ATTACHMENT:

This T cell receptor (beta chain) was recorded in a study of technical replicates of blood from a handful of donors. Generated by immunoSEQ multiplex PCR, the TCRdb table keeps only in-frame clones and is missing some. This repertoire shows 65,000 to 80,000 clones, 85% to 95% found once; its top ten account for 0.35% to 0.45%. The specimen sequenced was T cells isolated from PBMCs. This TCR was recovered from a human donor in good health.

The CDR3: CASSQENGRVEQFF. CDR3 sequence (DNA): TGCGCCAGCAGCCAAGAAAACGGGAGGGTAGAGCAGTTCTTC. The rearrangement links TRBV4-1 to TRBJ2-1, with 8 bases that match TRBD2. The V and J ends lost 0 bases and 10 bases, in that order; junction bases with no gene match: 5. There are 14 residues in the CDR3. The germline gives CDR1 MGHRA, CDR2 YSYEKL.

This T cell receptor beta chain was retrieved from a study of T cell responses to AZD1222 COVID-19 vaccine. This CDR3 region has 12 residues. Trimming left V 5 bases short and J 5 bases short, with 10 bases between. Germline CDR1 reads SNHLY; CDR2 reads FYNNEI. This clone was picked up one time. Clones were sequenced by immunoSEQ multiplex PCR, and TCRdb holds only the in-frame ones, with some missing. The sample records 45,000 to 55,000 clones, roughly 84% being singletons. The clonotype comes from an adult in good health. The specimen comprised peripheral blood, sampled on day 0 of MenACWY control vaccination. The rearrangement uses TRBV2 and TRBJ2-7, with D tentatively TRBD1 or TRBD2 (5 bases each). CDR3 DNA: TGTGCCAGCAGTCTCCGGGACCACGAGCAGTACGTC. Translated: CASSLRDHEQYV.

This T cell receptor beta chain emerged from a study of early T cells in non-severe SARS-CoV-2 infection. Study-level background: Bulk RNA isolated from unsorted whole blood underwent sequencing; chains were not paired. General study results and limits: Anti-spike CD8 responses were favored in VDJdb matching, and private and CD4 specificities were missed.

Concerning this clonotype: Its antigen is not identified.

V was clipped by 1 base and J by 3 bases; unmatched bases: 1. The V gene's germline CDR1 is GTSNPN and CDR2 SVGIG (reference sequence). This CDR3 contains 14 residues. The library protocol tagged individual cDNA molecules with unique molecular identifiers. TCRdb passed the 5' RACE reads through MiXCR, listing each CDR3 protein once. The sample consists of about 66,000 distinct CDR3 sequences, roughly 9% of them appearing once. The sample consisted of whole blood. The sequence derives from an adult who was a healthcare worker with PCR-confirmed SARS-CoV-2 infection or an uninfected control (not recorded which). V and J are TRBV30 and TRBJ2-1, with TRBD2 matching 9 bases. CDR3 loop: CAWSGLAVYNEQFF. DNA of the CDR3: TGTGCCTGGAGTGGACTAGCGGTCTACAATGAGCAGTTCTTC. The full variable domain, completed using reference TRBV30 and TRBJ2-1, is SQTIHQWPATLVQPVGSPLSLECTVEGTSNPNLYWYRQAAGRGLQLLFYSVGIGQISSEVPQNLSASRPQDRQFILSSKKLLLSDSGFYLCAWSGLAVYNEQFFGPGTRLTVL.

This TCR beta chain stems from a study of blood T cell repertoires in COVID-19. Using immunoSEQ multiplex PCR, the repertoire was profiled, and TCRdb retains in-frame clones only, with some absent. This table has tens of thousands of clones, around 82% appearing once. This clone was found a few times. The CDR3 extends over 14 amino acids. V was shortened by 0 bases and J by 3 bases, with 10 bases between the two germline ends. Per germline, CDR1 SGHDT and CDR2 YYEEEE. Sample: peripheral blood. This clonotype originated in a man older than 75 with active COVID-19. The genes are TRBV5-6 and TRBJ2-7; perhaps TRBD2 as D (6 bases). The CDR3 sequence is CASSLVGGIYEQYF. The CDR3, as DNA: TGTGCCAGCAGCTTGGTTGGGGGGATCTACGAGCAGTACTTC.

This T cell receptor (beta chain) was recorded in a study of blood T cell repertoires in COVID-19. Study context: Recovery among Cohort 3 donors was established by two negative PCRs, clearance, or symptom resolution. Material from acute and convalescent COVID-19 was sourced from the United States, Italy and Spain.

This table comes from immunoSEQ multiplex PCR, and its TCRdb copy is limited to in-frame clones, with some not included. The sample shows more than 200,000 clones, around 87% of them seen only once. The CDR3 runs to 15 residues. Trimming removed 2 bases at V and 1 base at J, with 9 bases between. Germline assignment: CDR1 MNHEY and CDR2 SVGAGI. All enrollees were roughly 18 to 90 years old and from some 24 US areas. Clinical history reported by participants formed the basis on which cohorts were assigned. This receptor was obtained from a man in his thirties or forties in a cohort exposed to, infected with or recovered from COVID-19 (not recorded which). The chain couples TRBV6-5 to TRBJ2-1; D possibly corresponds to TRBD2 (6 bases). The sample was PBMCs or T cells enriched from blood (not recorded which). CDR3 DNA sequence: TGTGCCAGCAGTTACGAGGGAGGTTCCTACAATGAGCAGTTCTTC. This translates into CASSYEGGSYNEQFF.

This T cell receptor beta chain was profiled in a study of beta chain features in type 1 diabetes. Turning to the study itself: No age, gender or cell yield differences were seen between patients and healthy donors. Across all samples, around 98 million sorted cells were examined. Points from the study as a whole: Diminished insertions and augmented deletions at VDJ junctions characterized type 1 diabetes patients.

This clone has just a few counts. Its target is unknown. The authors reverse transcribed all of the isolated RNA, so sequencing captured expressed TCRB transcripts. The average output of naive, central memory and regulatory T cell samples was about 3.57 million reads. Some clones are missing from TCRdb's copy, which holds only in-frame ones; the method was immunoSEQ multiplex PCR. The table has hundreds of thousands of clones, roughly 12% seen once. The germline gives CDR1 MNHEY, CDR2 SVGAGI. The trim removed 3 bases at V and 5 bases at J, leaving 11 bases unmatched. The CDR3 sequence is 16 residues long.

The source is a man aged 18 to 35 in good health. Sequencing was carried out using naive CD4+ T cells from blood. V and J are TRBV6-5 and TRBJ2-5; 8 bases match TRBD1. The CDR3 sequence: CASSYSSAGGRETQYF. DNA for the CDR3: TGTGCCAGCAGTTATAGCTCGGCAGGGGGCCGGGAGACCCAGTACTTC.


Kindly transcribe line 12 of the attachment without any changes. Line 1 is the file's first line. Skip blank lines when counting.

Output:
The source is a man aged 18 to 35 in good health. Sequencing was carried out using naive CD4+ T cells from blood. V and J are TRBV6-5 and TRBJ2-5; 8 bases match TRBD1. The CDR3 sequence: CASSYSSAGGRETQYF. DNA for the CDR3: TGTGCCAGCAGTTATAGCTCGGCAGGGGGCCGGGAGACCCAGTACTTC.